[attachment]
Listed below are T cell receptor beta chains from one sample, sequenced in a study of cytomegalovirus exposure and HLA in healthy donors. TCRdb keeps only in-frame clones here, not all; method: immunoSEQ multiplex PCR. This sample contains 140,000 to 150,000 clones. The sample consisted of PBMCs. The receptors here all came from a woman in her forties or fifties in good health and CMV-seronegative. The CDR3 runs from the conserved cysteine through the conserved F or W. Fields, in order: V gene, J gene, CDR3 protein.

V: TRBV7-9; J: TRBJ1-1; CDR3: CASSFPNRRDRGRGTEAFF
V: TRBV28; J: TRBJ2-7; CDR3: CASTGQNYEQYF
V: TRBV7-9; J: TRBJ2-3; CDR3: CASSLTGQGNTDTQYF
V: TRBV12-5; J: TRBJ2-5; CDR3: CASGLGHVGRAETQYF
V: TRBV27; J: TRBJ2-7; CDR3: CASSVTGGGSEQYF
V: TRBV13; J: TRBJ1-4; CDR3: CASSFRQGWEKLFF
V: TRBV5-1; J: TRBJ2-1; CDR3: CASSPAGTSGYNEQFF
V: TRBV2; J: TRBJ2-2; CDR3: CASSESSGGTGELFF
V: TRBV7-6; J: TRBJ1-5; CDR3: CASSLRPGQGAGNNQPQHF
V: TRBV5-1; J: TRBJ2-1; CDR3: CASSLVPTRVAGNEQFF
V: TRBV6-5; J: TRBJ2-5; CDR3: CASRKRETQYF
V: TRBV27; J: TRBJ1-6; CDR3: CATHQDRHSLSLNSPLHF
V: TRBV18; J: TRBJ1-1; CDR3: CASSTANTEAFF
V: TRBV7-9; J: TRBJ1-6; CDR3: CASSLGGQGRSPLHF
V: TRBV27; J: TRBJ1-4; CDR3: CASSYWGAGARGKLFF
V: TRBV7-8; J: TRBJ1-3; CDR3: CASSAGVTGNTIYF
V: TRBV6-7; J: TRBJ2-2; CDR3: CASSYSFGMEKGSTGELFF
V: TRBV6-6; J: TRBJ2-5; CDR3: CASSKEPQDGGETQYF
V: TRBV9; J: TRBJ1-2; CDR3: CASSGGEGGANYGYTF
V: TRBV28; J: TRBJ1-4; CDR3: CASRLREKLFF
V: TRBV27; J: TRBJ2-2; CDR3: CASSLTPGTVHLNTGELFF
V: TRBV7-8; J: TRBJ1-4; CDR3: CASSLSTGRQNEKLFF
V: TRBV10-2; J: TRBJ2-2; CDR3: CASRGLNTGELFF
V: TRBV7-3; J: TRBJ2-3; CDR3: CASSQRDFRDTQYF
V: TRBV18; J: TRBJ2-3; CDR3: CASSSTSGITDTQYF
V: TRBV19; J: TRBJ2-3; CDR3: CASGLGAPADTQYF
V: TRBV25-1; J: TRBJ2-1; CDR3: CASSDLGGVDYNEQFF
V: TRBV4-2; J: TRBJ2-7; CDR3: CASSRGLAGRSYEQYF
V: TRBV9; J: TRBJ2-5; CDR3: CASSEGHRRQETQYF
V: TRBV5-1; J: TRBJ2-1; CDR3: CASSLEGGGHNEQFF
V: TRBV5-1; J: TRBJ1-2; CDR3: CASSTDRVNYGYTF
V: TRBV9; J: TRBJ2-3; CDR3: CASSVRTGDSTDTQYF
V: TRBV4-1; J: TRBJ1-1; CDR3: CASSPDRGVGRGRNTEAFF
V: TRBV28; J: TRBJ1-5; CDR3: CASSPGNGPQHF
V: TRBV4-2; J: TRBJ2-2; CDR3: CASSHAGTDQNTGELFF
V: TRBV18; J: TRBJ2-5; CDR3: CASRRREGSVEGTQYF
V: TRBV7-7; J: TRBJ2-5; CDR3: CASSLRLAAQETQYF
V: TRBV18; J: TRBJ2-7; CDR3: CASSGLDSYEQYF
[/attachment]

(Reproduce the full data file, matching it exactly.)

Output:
Listed below are T cell receptor beta chains from one sample, sequenced in a study of cytomegalovirus exposure and HLA in healthy donors. TCRdb keeps only in-frame clones here, not all; method: immunoSEQ multiplex PCR. This sample contains 140,000 to 150,000 clones. The sample consisted of PBMCs. The receptors here all came from a woman in her forties or fifties in good health and CMV-seronegative. The CDR3 runs from the conserved cysteine through the conserved F or W. Fields, in order: V gene, J gene, CDR3 protein.

V: TRBV7-9; J: TRBJ1-1; CDR3: CASSFPNRRDRGRGTEAFF
V: TRBV28; J: TRBJ2-7; CDR3: CASTGQNYEQYF
V: TRBV7-9; J: TRBJ2-3; CDR3: CASSLTGQGNTDTQYF
V: TRBV12-5; J: TRBJ2-5; CDR3: CASGLGHVGRAETQYF
V: TRBV27; J: TRBJ2-7; CDR3: CASSVTGGGSEQYF
V: TRBV13; J: TRBJ1-4; CDR3: CASSFRQGWEKLFF
V: TRBV5-1; J: TRBJ2-1; CDR3: CASSPAGTSGYNEQFF
V: TRBV2; J: TRBJ2-2; CDR3: CASSESSGGTGELFF
V: TRBV7-6; J: TRBJ1-5; CDR3: CASSLRPGQGAGNNQPQHF
V: TRBV5-1; J: TRBJ2-1; CDR3: CASSLVPTRVAGNEQFF
V: TRBV6-5; J: TRBJ2-5; CDR3: CASRKRETQYF
V: TRBV27; J: TRBJ1-6; CDR3: CATHQDRHSLSLNSPLHF
V: TRBV18; J: TRBJ1-1; CDR3: CASSTANTEAFF
V: TRBV7-9; J: TRBJ1-6; CDR3: CASSLGGQGRSPLHF
V: TRBV27; J: TRBJ1-4; CDR3: CASSYWGAGARGKLFF
V: TRBV7-8; J: TRBJ1-3; CDR3: CASSAGVTGNTIYF
V: TRBV6-7; J: TRBJ2-2; CDR3: CASSYSFGMEKGSTGELFF
V: TRBV6-6; J: TRBJ2-5; CDR3: CASSKEPQDGGETQYF
V: TRBV9; J: TRBJ1-2; CDR3: CASSGGEGGANYGYTF
V: TRBV28; J: TRBJ1-4; CDR3: CASRLREKLFF
V: TRBV27; J: TRBJ2-2; CDR3: CASSLTPGTVHLNTGELFF
V: TRBV7-8; J: TRBJ1-4; CDR3: CASSLSTGRQNEKLFF
V: TRBV10-2; J: TRBJ2-2; CDR3: CASRGLNTGELFF
V: TRBV7-3; J: TRBJ2-3; CDR3: CASSQRDFRDTQYF
V: TRBV18; J: TRBJ2-3; CDR3: CASSSTSGITDTQYF
V: TRBV19; J: TRBJ2-3; CDR3: CASGLGAPADTQYF
V: TRBV25-1; J: TRBJ2-1; CDR3: CASSDLGGVDYNEQFF
V: TRBV4-2; J: TRBJ2-7; CDR3: CASSRGLAGRSYEQYF
V: TRBV9; J: TRBJ2-5; CDR3: CASSEGHRRQETQYF
V: TRBV5-1; J: TRBJ2-1; CDR3: CASSLEGGGHNEQFF
V: TRBV5-1; J: TRBJ1-2; CDR3: CASSTDRVNYGYTF
V: TRBV9; J: TRBJ2-3; CDR3: CASSVRTGDSTDTQYF
V: TRBV4-1; J: TRBJ1-1; CDR3: CASSPDRGVGRGRNTEAFF
V: TRBV28; J: TRBJ1-5; CDR3: CASSPGNGPQHF
V: TRBV4-2; J: TRBJ2-2; CDR3: CASSHAGTDQNTGELFF
V: TRBV18; J: TRBJ2-5; CDR3: CASRRREGSVEGTQYF
V: TRBV7-7; J: TRBJ2-5; CDR3: CASSLRLAAQETQYF
V: TRBV18; J: TRBJ2-7; CDR3: CASSGLDSYEQYF